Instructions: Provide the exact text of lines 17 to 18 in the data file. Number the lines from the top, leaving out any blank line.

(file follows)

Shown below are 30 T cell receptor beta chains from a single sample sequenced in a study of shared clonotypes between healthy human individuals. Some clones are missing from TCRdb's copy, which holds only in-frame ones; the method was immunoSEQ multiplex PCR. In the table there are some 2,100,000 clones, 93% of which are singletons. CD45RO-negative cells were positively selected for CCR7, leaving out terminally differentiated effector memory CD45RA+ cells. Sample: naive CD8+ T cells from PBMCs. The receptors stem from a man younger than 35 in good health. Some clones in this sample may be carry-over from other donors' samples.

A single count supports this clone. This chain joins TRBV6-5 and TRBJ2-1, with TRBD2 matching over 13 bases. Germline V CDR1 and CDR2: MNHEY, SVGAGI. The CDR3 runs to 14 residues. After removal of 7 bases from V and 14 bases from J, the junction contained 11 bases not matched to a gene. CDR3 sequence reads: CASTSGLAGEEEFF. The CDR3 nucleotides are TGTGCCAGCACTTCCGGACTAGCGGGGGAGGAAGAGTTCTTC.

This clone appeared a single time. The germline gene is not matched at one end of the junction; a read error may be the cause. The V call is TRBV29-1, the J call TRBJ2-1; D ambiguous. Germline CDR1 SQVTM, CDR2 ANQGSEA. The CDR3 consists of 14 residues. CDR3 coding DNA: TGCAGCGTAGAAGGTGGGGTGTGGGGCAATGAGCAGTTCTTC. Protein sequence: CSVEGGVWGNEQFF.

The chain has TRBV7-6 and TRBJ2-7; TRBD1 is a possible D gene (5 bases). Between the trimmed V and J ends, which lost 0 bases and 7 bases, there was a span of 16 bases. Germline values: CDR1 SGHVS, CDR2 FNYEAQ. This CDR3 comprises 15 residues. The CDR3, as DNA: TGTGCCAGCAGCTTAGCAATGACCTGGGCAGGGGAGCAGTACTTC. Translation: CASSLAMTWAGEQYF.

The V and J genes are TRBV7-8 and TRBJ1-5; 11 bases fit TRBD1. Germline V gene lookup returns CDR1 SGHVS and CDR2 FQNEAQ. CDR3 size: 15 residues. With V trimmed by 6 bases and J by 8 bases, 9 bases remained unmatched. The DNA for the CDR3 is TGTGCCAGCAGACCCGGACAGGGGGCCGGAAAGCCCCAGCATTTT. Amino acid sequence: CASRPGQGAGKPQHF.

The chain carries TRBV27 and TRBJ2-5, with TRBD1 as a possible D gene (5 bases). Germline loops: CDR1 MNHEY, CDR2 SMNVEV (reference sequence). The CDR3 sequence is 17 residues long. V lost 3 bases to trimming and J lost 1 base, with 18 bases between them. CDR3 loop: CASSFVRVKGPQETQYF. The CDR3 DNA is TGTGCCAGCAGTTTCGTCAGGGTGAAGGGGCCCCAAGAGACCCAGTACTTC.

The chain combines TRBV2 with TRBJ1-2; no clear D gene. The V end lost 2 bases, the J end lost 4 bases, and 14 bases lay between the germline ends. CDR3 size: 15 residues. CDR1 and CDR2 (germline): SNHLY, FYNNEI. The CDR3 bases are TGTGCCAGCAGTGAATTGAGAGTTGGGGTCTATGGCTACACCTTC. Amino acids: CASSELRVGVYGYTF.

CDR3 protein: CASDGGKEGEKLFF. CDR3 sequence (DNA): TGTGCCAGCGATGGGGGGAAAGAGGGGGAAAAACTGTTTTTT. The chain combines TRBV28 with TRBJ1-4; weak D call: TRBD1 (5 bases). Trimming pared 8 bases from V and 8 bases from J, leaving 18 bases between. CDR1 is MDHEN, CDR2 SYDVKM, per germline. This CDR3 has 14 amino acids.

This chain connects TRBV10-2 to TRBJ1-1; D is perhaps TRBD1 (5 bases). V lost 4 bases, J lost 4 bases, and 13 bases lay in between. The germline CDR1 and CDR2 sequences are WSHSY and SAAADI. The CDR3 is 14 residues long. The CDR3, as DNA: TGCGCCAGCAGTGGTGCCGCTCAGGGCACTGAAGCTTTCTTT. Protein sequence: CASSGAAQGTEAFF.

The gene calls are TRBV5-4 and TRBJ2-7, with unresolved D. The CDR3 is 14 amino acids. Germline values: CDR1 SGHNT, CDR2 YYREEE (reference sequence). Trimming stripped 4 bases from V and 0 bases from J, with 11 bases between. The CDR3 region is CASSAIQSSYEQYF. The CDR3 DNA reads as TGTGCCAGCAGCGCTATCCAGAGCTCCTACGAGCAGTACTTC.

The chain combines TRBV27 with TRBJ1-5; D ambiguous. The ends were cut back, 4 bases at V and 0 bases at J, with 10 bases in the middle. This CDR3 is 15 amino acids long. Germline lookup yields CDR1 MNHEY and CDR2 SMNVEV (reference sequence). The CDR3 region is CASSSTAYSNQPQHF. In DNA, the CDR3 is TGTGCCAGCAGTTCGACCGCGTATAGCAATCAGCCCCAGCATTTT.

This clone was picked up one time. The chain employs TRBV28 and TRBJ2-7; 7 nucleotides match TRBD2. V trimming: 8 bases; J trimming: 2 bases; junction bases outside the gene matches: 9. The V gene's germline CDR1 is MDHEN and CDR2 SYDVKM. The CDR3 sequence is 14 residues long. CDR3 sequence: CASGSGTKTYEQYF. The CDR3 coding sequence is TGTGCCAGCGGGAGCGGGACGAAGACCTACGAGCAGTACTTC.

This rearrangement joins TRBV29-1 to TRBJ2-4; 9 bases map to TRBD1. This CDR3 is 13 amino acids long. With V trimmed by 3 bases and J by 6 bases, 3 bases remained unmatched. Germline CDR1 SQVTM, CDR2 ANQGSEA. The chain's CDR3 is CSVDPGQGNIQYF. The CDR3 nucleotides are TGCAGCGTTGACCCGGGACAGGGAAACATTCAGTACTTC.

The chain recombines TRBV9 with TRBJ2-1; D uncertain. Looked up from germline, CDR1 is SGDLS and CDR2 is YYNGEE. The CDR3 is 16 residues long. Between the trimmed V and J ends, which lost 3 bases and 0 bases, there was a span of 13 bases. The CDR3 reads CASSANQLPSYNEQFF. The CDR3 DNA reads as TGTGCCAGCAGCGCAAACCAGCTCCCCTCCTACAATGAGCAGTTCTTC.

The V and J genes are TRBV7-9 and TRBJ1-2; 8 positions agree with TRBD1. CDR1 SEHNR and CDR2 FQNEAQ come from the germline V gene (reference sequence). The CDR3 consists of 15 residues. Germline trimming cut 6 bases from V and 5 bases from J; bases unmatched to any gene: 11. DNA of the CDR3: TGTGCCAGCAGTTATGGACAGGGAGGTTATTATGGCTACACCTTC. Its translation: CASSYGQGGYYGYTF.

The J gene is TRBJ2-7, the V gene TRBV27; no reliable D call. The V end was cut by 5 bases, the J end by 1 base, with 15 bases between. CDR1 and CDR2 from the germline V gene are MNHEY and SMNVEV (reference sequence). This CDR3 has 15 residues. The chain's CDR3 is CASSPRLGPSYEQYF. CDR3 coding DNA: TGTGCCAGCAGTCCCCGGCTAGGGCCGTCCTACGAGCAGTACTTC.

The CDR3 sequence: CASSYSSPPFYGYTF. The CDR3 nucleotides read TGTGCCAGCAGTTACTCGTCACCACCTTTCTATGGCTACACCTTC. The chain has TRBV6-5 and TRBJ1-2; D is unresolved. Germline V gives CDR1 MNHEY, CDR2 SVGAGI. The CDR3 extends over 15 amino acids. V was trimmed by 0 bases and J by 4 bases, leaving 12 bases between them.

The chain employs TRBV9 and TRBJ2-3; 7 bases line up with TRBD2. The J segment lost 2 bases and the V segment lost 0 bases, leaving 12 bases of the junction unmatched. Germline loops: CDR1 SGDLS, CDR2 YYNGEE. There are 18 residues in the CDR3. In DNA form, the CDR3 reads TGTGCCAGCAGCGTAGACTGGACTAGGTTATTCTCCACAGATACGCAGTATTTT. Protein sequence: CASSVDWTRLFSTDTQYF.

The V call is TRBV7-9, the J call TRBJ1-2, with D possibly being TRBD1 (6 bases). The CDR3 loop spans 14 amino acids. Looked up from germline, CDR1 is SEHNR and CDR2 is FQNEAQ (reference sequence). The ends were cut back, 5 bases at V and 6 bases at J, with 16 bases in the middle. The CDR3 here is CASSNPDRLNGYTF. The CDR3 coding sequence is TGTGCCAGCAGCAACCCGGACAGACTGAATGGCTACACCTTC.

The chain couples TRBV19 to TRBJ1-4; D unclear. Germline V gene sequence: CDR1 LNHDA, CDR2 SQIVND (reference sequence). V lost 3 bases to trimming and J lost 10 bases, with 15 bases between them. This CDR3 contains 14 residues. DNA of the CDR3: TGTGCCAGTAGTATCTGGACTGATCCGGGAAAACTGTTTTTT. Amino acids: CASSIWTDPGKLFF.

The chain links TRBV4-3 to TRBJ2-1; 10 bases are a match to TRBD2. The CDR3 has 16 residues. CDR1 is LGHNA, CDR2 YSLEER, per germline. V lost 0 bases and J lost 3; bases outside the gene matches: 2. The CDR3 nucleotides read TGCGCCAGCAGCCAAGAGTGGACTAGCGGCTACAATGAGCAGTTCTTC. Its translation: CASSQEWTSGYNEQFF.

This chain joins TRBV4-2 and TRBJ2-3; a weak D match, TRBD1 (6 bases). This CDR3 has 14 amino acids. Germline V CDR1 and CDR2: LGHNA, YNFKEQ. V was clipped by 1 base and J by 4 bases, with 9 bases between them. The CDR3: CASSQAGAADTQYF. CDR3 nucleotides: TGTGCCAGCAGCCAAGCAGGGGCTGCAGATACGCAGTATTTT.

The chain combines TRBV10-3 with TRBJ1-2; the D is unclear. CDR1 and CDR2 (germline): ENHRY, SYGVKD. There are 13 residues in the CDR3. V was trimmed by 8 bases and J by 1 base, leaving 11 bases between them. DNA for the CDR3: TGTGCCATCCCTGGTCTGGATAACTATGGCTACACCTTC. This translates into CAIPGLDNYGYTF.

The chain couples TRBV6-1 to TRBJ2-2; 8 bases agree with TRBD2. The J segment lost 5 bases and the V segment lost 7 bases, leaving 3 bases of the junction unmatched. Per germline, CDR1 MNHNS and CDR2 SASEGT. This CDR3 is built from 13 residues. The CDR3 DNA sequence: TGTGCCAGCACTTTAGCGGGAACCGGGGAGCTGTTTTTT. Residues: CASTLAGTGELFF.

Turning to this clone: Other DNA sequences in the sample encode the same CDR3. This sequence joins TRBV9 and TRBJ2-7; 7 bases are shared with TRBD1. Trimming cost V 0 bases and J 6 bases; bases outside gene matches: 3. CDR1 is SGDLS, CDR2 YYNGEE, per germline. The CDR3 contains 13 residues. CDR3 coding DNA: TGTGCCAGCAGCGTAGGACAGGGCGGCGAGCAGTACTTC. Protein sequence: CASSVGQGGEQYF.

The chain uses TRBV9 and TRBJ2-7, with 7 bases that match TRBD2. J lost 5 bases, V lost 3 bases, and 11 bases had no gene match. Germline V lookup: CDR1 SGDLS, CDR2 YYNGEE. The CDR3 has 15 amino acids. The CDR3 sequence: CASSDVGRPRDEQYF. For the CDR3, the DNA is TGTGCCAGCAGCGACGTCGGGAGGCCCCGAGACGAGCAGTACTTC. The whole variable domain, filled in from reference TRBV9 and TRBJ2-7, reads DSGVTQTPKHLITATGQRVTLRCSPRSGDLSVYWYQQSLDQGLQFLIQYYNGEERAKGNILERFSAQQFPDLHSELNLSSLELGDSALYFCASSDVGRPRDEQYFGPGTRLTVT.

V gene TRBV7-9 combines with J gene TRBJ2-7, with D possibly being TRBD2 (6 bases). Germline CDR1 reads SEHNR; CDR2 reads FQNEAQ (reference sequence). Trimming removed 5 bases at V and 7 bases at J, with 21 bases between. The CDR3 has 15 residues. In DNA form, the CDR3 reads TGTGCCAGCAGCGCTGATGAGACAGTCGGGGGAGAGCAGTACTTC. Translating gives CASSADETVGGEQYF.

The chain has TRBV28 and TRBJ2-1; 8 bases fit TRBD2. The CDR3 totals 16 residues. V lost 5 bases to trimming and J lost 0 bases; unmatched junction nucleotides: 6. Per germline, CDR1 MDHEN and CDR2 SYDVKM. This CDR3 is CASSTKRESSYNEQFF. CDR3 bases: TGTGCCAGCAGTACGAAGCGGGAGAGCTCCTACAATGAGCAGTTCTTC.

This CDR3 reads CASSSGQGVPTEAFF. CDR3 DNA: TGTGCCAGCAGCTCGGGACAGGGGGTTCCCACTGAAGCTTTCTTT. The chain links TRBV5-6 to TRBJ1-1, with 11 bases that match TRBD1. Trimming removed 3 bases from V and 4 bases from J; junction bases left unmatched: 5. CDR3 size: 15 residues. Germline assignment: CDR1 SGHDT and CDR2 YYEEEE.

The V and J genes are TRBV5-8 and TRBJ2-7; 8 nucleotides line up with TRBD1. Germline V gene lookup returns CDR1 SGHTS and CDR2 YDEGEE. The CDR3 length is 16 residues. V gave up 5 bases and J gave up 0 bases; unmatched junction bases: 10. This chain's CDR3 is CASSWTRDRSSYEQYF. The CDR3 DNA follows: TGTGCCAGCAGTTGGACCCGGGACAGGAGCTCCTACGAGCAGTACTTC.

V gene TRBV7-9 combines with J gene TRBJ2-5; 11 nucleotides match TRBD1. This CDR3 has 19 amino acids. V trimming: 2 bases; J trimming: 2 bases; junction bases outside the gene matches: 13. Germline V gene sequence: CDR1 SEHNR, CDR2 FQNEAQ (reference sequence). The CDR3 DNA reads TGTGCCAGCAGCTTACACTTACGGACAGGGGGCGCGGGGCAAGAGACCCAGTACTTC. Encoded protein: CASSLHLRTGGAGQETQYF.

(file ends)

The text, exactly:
The CDR3 sequence: CASSYSSPPFYGYTF. The CDR3 nucleotides read TGTGCCAGCAGTTACTCGTCACCACCTTTCTATGGCTACACCTTC. The chain has TRBV6-5 and TRBJ1-2; D is unresolved. Germline V gives CDR1 MNHEY, CDR2 SVGAGI. The CDR3 extends over 15 amino acids. V was trimmed by 0 bases and J by 4 bases, leaving 12 bases between them.

The chain employs TRBV9 and TRBJ2-3; 7 bases line up with TRBD2. The J segment lost 2 bases and the V segment lost 0 bases, leaving 12 bases of the junction unmatched. Germline loops: CDR1 SGDLS, CDR2 YYNGEE. There are 18 residues in the CDR3. In DNA form, the CDR3 reads TGTGCCAGCAGCGTAGACTGGACTAGGTTATTCTCCACAGATACGCAGTATTTT. Protein sequence: CASSVDWTRLFSTDTQYF.